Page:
Editorial: Young Health Program “steeped in science”

The News Journal calls the Young Health Program "a model for young people to grow with."

This morning, our hometown newspaper lays out the challenges that are at the very heart of a new initiative – the Young Health Program: IM40 – we launched last week with the United Way of Delaware.

From an editorial in the News Journal:

As difficult as it is to admit, many who truly care about the welfare of teenagers — especially those “at-risk” for perilous futures — don’t have a clue about what to do.

What they lack in knowledge and skills can’t be compensated for with just good intentions or will.

That becomes more troublesome when they are positioned either as youth program directors or mentors, able to wield life-changing influence on developing minds.

However, a global initiative steeped in the science of healthy adolescent development has arrived in Delaware with the necessary rubrics for ensuring that those who mean to do right by young people have the tools to realize their intentions.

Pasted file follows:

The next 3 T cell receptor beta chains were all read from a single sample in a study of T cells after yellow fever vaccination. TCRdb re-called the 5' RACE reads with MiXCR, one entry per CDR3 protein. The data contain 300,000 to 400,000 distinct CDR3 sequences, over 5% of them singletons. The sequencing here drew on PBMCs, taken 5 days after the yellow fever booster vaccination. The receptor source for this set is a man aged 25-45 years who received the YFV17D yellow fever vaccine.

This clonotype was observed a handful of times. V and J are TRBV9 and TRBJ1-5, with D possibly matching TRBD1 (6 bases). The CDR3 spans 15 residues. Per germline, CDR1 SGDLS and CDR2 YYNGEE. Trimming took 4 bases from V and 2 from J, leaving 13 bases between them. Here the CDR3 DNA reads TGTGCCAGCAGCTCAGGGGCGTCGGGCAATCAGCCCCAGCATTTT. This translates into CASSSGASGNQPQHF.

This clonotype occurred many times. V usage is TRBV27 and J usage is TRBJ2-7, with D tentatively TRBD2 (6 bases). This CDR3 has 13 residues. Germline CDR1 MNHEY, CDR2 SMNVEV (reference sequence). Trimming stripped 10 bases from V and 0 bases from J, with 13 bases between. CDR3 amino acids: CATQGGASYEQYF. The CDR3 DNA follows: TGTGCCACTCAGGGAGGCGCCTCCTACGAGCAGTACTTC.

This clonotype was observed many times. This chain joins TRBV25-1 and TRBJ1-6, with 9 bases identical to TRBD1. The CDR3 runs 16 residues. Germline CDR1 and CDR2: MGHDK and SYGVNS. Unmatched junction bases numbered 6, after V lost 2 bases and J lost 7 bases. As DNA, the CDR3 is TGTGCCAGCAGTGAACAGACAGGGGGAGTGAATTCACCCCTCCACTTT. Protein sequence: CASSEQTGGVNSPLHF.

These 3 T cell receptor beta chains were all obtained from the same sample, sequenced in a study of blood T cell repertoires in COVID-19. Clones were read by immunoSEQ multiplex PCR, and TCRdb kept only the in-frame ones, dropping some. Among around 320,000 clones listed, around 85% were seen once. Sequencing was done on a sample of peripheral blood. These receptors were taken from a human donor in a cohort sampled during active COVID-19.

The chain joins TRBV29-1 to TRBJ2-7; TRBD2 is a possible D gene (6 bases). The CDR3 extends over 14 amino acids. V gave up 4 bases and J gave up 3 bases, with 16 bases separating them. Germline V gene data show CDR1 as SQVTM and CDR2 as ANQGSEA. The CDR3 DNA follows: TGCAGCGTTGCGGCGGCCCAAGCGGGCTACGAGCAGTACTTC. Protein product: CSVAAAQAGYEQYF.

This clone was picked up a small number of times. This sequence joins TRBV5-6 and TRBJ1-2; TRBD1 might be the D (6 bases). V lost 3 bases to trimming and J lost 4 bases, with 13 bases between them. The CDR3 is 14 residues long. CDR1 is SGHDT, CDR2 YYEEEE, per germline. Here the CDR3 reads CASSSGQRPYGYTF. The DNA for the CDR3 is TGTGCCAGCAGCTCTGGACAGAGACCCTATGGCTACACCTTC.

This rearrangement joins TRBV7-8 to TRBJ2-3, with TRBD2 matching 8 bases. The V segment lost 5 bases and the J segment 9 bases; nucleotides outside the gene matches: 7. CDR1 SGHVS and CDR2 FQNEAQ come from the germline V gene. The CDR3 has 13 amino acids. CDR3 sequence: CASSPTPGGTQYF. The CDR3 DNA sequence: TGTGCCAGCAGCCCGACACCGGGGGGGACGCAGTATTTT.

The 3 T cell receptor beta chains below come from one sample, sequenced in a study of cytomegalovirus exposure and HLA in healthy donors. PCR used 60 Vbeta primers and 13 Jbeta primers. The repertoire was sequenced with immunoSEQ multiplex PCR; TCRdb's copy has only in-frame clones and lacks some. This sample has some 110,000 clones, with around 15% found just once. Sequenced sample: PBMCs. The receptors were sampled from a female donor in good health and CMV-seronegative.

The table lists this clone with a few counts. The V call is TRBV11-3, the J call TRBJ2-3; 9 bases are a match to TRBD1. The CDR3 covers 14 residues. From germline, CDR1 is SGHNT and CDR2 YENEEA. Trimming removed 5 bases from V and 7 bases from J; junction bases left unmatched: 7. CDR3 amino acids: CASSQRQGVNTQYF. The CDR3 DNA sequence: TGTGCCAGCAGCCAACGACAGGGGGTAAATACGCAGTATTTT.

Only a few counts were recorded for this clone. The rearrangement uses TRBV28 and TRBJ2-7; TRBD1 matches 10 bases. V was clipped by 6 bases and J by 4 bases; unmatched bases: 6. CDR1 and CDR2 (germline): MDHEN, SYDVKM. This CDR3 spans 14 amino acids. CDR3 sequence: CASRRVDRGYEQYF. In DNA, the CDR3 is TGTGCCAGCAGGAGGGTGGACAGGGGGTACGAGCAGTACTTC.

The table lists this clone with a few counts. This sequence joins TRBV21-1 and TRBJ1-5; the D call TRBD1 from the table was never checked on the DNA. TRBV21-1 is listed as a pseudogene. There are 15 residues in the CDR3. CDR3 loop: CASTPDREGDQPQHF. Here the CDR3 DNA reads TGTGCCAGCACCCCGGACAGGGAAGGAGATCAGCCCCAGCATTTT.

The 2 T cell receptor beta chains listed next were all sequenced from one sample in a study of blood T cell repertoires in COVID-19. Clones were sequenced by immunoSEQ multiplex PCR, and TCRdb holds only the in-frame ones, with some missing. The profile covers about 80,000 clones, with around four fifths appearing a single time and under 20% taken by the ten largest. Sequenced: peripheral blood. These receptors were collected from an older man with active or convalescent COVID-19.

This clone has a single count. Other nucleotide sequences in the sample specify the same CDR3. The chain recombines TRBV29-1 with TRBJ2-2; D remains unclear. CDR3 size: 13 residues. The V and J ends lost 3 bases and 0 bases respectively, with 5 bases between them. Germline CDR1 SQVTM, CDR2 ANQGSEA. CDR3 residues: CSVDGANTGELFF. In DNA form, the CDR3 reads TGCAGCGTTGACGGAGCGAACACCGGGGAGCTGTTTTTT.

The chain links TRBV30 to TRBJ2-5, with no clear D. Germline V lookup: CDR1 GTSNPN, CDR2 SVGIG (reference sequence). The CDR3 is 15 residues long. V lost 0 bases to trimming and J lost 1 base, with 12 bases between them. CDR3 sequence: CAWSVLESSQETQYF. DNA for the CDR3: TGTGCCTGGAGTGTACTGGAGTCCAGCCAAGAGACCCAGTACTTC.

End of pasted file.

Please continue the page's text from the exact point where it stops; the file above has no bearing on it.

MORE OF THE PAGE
Last week, AstraZeneca and United Way of Delaware kicked off a five-year initiative to help youth ages 12-15 build up the inventory of personal and community assets they need to be healthier and more successful in school.

This is part of AstraZeneca’s global commitment to helping young people in need around the world improve their health. We join AstraZeneca young health initiatives in Korea, Zambia, Canada, India and other countries in working with Johns Hopkins School of Public Health to track and measure the outcomes of our strategies to make a meaningful difference in youth health.